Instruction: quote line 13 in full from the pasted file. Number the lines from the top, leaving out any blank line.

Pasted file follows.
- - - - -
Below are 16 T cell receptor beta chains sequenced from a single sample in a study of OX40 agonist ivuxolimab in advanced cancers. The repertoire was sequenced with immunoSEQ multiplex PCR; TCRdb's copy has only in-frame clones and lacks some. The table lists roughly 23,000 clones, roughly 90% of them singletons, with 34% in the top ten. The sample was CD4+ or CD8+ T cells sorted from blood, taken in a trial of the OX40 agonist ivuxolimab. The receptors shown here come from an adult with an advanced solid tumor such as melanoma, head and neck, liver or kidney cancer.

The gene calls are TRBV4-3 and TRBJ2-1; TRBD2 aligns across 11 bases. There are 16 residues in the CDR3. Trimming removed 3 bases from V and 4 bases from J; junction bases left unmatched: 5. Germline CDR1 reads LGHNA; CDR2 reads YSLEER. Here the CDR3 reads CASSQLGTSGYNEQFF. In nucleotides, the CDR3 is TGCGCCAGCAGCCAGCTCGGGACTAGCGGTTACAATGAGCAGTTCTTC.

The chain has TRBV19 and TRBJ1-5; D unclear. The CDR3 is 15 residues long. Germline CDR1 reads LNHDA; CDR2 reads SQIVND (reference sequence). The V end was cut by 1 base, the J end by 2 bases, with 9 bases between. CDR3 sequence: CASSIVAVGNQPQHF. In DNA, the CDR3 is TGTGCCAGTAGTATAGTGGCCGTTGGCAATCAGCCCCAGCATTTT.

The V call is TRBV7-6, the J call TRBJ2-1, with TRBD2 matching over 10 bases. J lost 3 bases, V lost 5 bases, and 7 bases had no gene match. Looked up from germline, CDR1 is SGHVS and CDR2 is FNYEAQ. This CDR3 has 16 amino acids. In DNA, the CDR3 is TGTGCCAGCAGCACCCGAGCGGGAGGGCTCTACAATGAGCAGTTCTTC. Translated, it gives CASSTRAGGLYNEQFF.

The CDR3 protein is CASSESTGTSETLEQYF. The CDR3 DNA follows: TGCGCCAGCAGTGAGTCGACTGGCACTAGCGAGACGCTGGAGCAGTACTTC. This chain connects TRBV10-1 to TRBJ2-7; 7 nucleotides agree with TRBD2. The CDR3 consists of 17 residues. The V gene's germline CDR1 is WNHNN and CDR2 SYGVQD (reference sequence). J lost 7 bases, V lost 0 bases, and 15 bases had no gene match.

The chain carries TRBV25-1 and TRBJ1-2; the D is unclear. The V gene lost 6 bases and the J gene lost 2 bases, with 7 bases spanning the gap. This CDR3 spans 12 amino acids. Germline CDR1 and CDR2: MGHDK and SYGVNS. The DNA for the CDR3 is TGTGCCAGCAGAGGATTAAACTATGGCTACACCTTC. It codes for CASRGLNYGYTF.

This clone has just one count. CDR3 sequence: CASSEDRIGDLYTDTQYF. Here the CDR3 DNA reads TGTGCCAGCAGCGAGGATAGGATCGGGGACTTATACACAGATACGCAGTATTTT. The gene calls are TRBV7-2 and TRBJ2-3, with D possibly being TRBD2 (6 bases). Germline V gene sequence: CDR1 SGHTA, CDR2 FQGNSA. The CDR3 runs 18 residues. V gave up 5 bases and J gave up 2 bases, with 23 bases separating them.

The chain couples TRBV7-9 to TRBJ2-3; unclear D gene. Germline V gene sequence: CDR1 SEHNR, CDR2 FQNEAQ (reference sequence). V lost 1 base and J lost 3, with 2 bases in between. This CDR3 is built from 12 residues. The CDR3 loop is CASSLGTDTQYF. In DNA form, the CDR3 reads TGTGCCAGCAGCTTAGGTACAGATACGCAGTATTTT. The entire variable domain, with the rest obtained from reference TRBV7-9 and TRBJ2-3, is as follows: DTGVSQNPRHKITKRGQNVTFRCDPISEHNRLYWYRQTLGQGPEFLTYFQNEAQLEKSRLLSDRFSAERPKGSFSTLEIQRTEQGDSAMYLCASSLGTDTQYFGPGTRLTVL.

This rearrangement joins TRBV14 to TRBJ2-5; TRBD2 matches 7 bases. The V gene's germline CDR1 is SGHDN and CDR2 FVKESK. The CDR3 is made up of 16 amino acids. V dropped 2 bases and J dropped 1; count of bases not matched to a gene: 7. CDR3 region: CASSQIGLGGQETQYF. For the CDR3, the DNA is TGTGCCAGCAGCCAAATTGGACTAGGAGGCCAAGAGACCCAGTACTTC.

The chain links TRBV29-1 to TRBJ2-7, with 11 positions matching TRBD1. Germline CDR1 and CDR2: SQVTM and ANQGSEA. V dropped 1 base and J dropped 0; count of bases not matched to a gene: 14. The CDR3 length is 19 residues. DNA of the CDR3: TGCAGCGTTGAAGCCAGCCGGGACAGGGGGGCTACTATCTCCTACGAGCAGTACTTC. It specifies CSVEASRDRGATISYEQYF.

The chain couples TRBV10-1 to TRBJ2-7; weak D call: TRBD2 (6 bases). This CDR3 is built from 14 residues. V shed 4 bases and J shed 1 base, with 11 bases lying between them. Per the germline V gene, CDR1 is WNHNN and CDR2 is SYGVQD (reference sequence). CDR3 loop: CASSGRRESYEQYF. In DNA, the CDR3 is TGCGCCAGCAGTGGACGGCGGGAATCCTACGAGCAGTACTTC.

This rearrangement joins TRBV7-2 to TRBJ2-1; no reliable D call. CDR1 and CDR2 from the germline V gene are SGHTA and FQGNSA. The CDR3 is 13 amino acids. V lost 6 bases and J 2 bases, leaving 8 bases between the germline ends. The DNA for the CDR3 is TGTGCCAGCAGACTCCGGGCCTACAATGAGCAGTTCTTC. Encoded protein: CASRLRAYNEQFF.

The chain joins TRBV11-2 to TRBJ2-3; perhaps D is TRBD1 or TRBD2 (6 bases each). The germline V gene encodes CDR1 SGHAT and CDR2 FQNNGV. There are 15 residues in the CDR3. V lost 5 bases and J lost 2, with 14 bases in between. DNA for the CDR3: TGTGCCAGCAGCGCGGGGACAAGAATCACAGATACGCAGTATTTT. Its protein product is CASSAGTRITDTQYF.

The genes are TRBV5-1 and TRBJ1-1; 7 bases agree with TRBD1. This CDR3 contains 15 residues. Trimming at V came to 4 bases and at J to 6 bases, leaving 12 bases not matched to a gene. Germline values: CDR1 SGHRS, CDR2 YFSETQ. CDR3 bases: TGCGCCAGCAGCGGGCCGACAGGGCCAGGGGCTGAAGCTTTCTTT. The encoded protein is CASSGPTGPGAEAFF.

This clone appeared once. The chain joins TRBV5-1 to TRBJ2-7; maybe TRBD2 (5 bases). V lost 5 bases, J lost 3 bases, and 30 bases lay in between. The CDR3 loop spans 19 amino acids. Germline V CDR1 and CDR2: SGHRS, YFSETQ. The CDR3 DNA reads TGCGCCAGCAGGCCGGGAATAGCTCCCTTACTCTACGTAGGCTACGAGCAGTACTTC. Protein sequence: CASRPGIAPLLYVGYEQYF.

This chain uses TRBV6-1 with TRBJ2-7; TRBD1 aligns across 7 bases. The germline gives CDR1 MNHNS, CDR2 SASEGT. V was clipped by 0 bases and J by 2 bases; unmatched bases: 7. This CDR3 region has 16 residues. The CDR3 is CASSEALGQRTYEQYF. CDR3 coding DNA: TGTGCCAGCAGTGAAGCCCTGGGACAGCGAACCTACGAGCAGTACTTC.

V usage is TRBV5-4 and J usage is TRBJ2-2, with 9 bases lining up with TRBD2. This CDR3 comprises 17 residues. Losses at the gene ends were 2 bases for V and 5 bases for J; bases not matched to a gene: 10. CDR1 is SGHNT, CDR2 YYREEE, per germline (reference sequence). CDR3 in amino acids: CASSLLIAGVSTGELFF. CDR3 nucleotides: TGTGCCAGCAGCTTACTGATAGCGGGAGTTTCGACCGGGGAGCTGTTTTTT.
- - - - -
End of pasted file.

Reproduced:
The chain joins TRBV11-2 to TRBJ2-3; perhaps D is TRBD1 or TRBD2 (6 bases each). The germline V gene encodes CDR1 SGHAT and CDR2 FQNNGV. There are 15 residues in the CDR3. V lost 5 bases and J lost 2, with 14 bases in between. DNA for the CDR3: TGTGCCAGCAGCGCGGGGACAAGAATCACAGATACGCAGTATTTT. Its protein product is CASSAGTRITDTQYF.